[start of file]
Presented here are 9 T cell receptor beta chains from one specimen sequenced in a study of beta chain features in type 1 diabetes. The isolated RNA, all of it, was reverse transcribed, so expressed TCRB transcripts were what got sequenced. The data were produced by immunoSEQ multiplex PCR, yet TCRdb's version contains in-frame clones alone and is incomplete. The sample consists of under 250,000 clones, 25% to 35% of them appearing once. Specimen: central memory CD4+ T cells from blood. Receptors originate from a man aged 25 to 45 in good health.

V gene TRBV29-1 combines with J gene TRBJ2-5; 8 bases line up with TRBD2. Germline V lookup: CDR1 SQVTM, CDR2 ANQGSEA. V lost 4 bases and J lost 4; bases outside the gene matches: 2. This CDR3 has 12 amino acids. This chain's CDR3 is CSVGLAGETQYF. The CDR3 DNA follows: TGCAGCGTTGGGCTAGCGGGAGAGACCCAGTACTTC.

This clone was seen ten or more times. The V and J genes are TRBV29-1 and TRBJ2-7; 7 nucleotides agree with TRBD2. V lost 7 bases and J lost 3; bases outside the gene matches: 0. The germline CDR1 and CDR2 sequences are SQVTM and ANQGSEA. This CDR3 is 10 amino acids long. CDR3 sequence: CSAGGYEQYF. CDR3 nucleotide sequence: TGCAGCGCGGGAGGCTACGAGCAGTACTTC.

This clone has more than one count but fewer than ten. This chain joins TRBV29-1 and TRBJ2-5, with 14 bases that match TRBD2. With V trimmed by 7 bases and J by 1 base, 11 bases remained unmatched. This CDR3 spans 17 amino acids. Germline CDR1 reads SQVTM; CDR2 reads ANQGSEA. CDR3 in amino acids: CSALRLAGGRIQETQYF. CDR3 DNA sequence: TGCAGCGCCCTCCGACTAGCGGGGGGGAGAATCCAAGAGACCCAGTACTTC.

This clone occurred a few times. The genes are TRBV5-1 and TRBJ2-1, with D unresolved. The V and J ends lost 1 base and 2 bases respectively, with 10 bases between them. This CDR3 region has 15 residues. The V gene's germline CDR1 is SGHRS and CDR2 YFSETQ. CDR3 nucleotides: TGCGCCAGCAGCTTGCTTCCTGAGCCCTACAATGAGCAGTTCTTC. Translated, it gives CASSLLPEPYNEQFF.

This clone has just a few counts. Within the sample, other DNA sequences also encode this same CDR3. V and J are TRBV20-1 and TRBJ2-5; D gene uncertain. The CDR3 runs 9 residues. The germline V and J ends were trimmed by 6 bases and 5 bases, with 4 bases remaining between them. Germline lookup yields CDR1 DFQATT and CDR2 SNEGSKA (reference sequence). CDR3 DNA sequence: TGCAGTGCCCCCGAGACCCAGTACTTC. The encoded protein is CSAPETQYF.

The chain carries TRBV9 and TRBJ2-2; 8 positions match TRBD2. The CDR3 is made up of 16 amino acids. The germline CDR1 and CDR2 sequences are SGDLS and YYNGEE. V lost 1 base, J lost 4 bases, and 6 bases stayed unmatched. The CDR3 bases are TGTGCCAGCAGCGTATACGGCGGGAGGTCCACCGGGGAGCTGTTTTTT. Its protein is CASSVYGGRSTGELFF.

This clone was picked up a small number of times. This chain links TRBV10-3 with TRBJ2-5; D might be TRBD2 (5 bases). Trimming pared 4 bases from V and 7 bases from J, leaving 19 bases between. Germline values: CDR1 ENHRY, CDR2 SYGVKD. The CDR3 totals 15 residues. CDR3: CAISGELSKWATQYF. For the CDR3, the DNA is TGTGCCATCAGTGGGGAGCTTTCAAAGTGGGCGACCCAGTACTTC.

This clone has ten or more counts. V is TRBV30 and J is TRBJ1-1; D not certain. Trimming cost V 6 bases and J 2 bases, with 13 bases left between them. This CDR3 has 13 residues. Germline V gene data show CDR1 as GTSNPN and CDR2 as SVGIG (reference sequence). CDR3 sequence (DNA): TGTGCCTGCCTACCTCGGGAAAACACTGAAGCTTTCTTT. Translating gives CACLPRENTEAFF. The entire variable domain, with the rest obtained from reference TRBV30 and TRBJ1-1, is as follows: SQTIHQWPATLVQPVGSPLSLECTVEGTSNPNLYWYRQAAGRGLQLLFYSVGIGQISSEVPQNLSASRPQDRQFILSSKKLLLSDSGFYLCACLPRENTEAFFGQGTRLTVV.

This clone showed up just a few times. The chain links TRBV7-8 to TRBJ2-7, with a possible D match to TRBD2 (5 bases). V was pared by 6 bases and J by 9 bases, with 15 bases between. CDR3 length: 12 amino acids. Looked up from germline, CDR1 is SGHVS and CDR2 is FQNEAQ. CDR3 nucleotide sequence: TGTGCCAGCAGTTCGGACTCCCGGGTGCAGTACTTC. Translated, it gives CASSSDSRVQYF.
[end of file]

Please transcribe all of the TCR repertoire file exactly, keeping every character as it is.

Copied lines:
Presented here are 9 T cell receptor beta chains from one specimen sequenced in a study of beta chain features in type 1 diabetes. The isolated RNA, all of it, was reverse transcribed, so expressed TCRB transcripts were what got sequenced. The data were produced by immunoSEQ multiplex PCR, yet TCRdb's version contains in-frame clones alone and is incomplete. The sample consists of under 250,000 clones, 25% to 35% of them appearing once. Specimen: central memory CD4+ T cells from blood. Receptors originate from a man aged 25 to 45 in good health.

V gene TRBV29-1 combines with J gene TRBJ2-5; 8 bases line up with TRBD2. Germline V lookup: CDR1 SQVTM, CDR2 ANQGSEA. V lost 4 bases and J lost 4; bases outside the gene matches: 2. This CDR3 has 12 amino acids. This chain's CDR3 is CSVGLAGETQYF. The CDR3 DNA follows: TGCAGCGTTGGGCTAGCGGGAGAGACCCAGTACTTC.

This clone was seen ten or more times. The V and J genes are TRBV29-1 and TRBJ2-7; 7 nucleotides agree with TRBD2. V lost 7 bases and J lost 3; bases outside the gene matches: 0. The germline CDR1 and CDR2 sequences are SQVTM and ANQGSEA. This CDR3 is 10 amino acids long. CDR3 sequence: CSAGGYEQYF. CDR3 nucleotide sequence: TGCAGCGCGGGAGGCTACGAGCAGTACTTC.

This clone has more than one count but fewer than ten. This chain joins TRBV29-1 and TRBJ2-5, with 14 bases that match TRBD2. With V trimmed by 7 bases and J by 1 base, 11 bases remained unmatched. This CDR3 spans 17 amino acids. Germline CDR1 reads SQVTM; CDR2 reads ANQGSEA. CDR3 in amino acids: CSALRLAGGRIQETQYF. CDR3 DNA sequence: TGCAGCGCCCTCCGACTAGCGGGGGGGAGAATCCAAGAGACCCAGTACTTC.

This clone occurred a few times. The genes are TRBV5-1 and TRBJ2-1, with D unresolved. The V and J ends lost 1 base and 2 bases respectively, with 10 bases between them. This CDR3 region has 15 residues. The V gene's germline CDR1 is SGHRS and CDR2 YFSETQ. CDR3 nucleotides: TGCGCCAGCAGCTTGCTTCCTGAGCCCTACAATGAGCAGTTCTTC. Translated, it gives CASSLLPEPYNEQFF.

This clone has just a few counts. Within the sample, other DNA sequences also encode this same CDR3. V and J are TRBV20-1 and TRBJ2-5; D gene uncertain. The CDR3 runs 9 residues. The germline V and J ends were trimmed by 6 bases and 5 bases, with 4 bases remaining between them. Germline lookup yields CDR1 DFQATT and CDR2 SNEGSKA (reference sequence). CDR3 DNA sequence: TGCAGTGCCCCCGAGACCCAGTACTTC. The encoded protein is CSAPETQYF.

The chain carries TRBV9 and TRBJ2-2; 8 positions match TRBD2. The CDR3 is made up of 16 amino acids. The germline CDR1 and CDR2 sequences are SGDLS and YYNGEE. V lost 1 base, J lost 4 bases, and 6 bases stayed unmatched. The CDR3 bases are TGTGCCAGCAGCGTATACGGCGGGAGGTCCACCGGGGAGCTGTTTTTT. Its protein is CASSVYGGRSTGELFF.

This clone was picked up a small number of times. This chain links TRBV10-3 with TRBJ2-5; D might be TRBD2 (5 bases). Trimming pared 4 bases from V and 7 bases from J, leaving 19 bases between. Germline values: CDR1 ENHRY, CDR2 SYGVKD. The CDR3 totals 15 residues. CDR3: CAISGELSKWATQYF. For the CDR3, the DNA is TGTGCCATCAGTGGGGAGCTTTCAAAGTGGGCGACCCAGTACTTC.

This clone has ten or more counts. V is TRBV30 and J is TRBJ1-1; D not certain. Trimming cost V 6 bases and J 2 bases, with 13 bases left between them. This CDR3 has 13 residues. Germline V gene data show CDR1 as GTSNPN and CDR2 as SVGIG (reference sequence). CDR3 sequence (DNA): TGTGCCTGCCTACCTCGGGAAAACACTGAAGCTTTCTTT. Translating gives CACLPRENTEAFF. The entire variable domain, with the rest obtained from reference TRBV30 and TRBJ1-1, is as follows: SQTIHQWPATLVQPVGSPLSLECTVEGTSNPNLYWYRQAAGRGLQLLFYSVGIGQISSEVPQNLSASRPQDRQFILSSKKLLLSDSGFYLCACLPRENTEAFFGQGTRLTVV.

This clone showed up just a few times. The chain links TRBV7-8 to TRBJ2-7, with a possible D match to TRBD2 (5 bases). V was pared by 6 bases and J by 9 bases, with 15 bases between. CDR3 length: 12 amino acids. Looked up from germline, CDR1 is SGHVS and CDR2 is FQNEAQ. CDR3 nucleotide sequence: TGTGCCAGCAGTTCGGACTCCCGGGTGCAGTACTTC. Translated, it gives CASSSDSRVQYF.